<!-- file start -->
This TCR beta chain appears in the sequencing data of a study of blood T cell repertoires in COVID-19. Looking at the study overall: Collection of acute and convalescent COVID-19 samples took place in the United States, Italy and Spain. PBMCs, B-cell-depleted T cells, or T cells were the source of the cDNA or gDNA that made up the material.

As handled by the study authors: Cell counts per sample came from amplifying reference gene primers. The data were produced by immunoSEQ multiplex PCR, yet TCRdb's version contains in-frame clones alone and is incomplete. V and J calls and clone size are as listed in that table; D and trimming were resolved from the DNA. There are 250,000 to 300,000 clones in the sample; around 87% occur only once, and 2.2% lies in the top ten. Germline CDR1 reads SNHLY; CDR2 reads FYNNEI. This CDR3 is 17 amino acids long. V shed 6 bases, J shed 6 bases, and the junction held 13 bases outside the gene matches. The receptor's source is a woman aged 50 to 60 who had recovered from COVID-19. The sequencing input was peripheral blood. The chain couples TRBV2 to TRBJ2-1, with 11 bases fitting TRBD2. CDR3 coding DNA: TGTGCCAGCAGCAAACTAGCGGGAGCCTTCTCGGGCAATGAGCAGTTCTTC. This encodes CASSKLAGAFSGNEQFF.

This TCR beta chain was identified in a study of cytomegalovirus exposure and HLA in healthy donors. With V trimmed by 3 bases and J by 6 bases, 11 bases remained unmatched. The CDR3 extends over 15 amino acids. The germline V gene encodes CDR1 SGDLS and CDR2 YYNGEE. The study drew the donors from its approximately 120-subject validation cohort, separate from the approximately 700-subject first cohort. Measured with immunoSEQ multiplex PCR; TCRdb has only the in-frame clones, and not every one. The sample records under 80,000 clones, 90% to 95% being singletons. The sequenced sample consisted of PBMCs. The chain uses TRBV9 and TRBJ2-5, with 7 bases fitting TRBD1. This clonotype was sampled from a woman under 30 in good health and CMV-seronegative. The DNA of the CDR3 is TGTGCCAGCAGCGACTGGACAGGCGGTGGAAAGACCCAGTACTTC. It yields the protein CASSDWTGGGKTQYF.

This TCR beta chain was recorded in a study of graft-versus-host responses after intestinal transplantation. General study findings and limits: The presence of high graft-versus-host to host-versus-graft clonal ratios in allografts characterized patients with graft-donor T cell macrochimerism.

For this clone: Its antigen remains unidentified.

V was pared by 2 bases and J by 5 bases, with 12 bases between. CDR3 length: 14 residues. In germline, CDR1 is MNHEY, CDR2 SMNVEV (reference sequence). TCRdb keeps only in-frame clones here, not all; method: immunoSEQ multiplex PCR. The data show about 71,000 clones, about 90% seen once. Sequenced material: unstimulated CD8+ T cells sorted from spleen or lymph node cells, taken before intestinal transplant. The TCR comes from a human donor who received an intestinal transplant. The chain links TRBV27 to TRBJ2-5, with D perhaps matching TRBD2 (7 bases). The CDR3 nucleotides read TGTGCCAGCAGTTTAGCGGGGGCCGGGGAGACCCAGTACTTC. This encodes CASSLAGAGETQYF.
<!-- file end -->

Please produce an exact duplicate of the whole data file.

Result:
This TCR beta chain appears in the sequencing data of a study of blood T cell repertoires in COVID-19. Looking at the study overall: Collection of acute and convalescent COVID-19 samples took place in the United States, Italy and Spain. PBMCs, B-cell-depleted T cells, or T cells were the source of the cDNA or gDNA that made up the material.

As handled by the study authors: Cell counts per sample came from amplifying reference gene primers. The data were produced by immunoSEQ multiplex PCR, yet TCRdb's version contains in-frame clones alone and is incomplete. V and J calls and clone size are as listed in that table; D and trimming were resolved from the DNA. There are 250,000 to 300,000 clones in the sample; around 87% occur only once, and 2.2% lies in the top ten. Germline CDR1 reads SNHLY; CDR2 reads FYNNEI. This CDR3 is 17 amino acids long. V shed 6 bases, J shed 6 bases, and the junction held 13 bases outside the gene matches. The receptor's source is a woman aged 50 to 60 who had recovered from COVID-19. The sequencing input was peripheral blood. The chain couples TRBV2 to TRBJ2-1, with 11 bases fitting TRBD2. CDR3 coding DNA: TGTGCCAGCAGCAAACTAGCGGGAGCCTTCTCGGGCAATGAGCAGTTCTTC. This encodes CASSKLAGAFSGNEQFF.

This TCR beta chain was identified in a study of cytomegalovirus exposure and HLA in healthy donors. With V trimmed by 3 bases and J by 6 bases, 11 bases remained unmatched. The CDR3 extends over 15 amino acids. The germline V gene encodes CDR1 SGDLS and CDR2 YYNGEE. The study drew the donors from its approximately 120-subject validation cohort, separate from the approximately 700-subject first cohort. Measured with immunoSEQ multiplex PCR; TCRdb has only the in-frame clones, and not every one. The sample records under 80,000 clones, 90% to 95% being singletons. The sequenced sample consisted of PBMCs. The chain uses TRBV9 and TRBJ2-5, with 7 bases fitting TRBD1. This clonotype was sampled from a woman under 30 in good health and CMV-seronegative. The DNA of the CDR3 is TGTGCCAGCAGCGACTGGACAGGCGGTGGAAAGACCCAGTACTTC. It yields the protein CASSDWTGGGKTQYF.

This TCR beta chain was recorded in a study of graft-versus-host responses after intestinal transplantation. General study findings and limits: The presence of high graft-versus-host to host-versus-graft clonal ratios in allografts characterized patients with graft-donor T cell macrochimerism.

For this clone: Its antigen remains unidentified.

V was pared by 2 bases and J by 5 bases, with 12 bases between. CDR3 length: 14 residues. In germline, CDR1 is MNHEY, CDR2 SMNVEV (reference sequence). TCRdb keeps only in-frame clones here, not all; method: immunoSEQ multiplex PCR. The data show about 71,000 clones, about 90% seen once. Sequenced material: unstimulated CD8+ T cells sorted from spleen or lymph node cells, taken before intestinal transplant. The TCR comes from a human donor who received an intestinal transplant. The chain links TRBV27 to TRBJ2-5, with D perhaps matching TRBD2 (7 bases). The CDR3 nucleotides read TGTGCCAGCAGTTTAGCGGGGGCCGGGGAGACCCAGTACTTC. This encodes CASSLAGAGETQYF.